(2)


For the line element to be in the way Setup understands you need to sum over the repeated indices

Parse:-ConvertTo1D, "first argument to _Inert_ASSIGN must be assignable"


Define now the metric:

Setup(metric = ds^2)

[metric = {(1, 1) = (f^2*omega[1]^2-h[1, 1])/f, (1, 2) = (1/2)*(2*f^2*omega[1]*omega[2]-h[1, 2]-h[2, 1])/f, (1, 3) = (1/2)*(2*f^2*omega[1]*omega[3]-h[1, 3]-h[3, 1])/f, (1, 4) = -f*omega[1], (2, 2) = (f^2*omega[2]^2-h[2, 2])/f, (2, 3) = (1/2)*(2*f^2*omega[2]*omega[3]-h[2, 3]-h[3, 2])/f, (2, 4) = -f*omega[2], (3, 3) = (f^2*omega[3]^2-h[3, 3])/f, (3, 4) = -f*omega[3], (4, 4) = f}]

(3)

Check it out

g_[]

Physics:-g_[mu, nu] = Matrix(%id = 18446744078687098150)

(4)

``


 

Download metric_in_index_form.mw

Edgardo S. Cheb-Terrab
Physics, Differential Equations and Mathematical Functions, Maplesoft

Hi guru kido

Some things are not properly formulated, and if I execute the worksheet you posted, I do not see what you show as output. First, in (1) you input things like u11, u22 before having defined them (you define them in (2) -> (6)). But the output of (1) shows u11, u22, ... already defined as in (2) -> (6), so you are doing something else that is not shown here, the order of execution of your worksheet is not from top to bottom. Then, think about: if you input W[i, j, k, l, nonzero], what do you see? You do not show it, but you'd see an equation where the right-hand side is a set of equations. You cannot do arithmetics with such an object, so your Weyl[~i,j,k,l,nonzer] + W[~i,j,k,l,nonzero] has no meaning, it is a nonsensical operation. Your input "halfflatmetrics in 4 D" has no natural sense too. Guru kido, these commands are powerful but you need to read their help pages to understand how to use it. An approach merely looking for a result is of no help; some understanding is.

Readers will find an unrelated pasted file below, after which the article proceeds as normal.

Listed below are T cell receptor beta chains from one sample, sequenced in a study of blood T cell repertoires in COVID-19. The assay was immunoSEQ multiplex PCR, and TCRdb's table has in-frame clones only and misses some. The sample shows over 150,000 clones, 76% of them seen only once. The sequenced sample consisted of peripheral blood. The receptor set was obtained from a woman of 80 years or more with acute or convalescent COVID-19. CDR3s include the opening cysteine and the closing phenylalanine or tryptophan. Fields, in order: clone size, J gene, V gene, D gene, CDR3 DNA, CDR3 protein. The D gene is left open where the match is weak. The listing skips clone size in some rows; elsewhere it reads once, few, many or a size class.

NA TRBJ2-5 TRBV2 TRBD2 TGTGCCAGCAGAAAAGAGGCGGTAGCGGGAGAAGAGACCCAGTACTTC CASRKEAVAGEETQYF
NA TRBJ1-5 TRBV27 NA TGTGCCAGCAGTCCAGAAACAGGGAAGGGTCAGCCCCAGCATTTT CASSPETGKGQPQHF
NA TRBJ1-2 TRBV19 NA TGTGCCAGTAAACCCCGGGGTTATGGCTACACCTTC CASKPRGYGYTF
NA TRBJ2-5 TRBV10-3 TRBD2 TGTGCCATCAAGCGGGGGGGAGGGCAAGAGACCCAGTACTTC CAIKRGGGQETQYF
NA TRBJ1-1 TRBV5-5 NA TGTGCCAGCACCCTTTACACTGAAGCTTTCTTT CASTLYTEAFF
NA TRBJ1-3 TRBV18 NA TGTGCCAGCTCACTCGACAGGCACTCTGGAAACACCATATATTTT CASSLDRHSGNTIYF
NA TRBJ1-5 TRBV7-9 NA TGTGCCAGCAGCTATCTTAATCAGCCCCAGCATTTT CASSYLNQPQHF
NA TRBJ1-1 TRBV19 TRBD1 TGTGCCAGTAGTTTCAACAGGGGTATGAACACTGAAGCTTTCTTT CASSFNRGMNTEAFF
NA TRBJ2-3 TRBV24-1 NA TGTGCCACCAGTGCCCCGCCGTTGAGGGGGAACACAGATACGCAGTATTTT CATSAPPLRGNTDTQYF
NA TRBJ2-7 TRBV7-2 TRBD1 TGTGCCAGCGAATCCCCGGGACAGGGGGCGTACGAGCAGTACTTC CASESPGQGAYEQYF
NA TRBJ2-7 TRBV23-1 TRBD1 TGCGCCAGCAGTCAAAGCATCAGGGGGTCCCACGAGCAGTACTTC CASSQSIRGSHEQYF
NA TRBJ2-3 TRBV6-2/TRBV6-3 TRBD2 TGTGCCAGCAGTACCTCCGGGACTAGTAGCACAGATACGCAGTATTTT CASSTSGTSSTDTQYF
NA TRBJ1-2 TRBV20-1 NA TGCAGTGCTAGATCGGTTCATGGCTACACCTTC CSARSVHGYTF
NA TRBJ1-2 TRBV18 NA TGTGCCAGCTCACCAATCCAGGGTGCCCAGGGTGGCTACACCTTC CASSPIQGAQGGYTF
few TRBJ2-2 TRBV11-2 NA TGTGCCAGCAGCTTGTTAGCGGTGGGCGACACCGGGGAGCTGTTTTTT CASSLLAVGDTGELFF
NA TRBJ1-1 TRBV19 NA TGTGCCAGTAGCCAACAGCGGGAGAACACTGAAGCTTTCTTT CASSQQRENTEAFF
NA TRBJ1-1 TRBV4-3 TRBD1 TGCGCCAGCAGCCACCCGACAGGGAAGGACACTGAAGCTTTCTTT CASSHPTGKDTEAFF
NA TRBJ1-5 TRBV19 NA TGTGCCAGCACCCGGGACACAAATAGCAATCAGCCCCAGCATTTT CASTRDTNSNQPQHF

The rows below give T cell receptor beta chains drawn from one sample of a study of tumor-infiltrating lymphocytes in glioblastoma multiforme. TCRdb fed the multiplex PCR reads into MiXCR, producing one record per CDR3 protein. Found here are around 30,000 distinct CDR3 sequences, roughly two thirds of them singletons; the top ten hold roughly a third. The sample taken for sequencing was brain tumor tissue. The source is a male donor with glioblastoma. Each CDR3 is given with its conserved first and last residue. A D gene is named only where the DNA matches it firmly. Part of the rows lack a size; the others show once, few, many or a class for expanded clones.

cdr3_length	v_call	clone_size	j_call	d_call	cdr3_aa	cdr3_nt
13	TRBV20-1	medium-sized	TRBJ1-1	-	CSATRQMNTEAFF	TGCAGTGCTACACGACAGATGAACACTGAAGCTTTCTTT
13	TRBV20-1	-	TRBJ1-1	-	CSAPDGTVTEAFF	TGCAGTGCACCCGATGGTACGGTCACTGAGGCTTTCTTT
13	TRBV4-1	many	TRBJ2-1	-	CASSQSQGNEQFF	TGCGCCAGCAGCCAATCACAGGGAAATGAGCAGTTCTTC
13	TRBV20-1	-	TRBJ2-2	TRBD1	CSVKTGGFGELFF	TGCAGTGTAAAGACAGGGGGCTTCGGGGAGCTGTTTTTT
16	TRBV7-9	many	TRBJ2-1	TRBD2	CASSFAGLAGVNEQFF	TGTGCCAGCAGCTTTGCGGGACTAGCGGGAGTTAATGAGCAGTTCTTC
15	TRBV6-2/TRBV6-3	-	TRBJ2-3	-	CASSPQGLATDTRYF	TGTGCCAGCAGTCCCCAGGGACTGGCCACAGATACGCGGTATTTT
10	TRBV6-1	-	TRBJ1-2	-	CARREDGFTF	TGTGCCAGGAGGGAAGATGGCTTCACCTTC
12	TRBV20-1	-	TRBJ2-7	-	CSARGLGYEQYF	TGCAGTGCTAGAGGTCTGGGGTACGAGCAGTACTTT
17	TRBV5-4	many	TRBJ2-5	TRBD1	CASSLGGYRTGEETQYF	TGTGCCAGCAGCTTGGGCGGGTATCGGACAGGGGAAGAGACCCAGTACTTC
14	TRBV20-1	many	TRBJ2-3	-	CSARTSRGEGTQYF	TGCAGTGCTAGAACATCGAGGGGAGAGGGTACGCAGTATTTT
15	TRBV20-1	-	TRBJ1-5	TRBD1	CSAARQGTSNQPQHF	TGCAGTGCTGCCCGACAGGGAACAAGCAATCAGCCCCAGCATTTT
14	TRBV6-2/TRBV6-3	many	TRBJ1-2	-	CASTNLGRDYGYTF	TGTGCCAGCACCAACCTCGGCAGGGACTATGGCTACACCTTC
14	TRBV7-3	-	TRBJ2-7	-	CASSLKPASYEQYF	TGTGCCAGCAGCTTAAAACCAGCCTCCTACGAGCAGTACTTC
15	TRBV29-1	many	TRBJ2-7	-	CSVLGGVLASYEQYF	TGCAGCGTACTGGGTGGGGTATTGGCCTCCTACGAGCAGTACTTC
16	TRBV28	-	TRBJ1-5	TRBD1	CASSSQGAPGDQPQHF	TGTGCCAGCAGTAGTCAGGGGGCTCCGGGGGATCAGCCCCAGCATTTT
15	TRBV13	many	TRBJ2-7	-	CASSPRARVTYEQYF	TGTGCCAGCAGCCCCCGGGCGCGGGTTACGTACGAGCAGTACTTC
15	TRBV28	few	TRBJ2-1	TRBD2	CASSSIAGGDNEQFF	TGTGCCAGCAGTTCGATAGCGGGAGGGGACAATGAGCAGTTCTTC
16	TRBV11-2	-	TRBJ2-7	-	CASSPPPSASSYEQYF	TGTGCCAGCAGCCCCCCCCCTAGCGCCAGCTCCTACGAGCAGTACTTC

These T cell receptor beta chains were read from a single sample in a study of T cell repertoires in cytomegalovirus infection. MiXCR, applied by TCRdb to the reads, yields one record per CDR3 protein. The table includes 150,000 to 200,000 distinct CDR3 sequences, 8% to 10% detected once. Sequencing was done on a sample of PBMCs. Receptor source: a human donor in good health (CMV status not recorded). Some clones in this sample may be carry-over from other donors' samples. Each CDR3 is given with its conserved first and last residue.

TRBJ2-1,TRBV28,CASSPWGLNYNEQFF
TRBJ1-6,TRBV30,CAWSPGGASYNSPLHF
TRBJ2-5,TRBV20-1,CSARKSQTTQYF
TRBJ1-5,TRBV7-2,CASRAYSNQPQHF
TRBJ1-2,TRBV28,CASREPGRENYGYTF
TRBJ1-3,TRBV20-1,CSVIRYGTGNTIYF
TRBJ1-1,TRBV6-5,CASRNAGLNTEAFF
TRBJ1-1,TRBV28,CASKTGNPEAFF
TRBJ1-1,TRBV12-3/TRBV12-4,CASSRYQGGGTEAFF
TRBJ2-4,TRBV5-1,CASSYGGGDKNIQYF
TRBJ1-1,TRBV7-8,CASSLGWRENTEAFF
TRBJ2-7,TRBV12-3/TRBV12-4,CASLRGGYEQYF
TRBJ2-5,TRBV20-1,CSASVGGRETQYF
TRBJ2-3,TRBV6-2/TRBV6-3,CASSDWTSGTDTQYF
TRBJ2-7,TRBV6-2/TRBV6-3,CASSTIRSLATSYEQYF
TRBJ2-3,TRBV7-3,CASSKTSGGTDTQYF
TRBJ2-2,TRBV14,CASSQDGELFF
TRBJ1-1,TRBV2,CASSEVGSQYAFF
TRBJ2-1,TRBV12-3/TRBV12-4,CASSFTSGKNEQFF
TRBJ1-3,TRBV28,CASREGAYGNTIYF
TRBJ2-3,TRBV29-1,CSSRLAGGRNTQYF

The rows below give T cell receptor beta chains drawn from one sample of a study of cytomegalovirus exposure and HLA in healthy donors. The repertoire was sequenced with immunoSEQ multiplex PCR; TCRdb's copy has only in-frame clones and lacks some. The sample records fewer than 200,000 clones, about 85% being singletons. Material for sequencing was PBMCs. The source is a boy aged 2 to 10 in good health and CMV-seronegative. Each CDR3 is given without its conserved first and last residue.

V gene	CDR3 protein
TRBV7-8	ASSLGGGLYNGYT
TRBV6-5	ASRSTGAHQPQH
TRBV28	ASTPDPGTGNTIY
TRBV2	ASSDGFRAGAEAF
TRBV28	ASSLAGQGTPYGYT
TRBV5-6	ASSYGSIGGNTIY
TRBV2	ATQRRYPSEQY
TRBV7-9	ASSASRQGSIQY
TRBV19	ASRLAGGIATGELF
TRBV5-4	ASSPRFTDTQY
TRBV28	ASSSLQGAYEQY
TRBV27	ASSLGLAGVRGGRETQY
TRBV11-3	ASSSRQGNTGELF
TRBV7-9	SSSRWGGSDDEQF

So answering your question skipping these problems I see in your worksheet: suppose you have two tensors J[a,b,c,d] and K[a,b,c,d] and you want to show that their addition or subtraction (cannot be both, of course) is equal to 0. How do you do that? It is easy: take one minus the other one and send the expression to TensorArray, as in TensorArray(J[a,b,c,d] - K[a,b,c,d], simplifier=simplify). Now you see these are tensors of 4 indices so you cannot see a "matrix" for output. But you can use ArrayElems (take a look at the help pages of these commands before proceeding), so your input will be ArrayElems(TensorArray (J[a,b,c,d] - K[a,b,c,d], simplifier=simplify)), and if J and K are equal then the output will be an empty set; and if the output is not an empty set then they are not equal. I hope this helps you.

Edgardo S. Cheb-Terrab
Physics, Differential Equations and Mathematical Functions, Maplesoft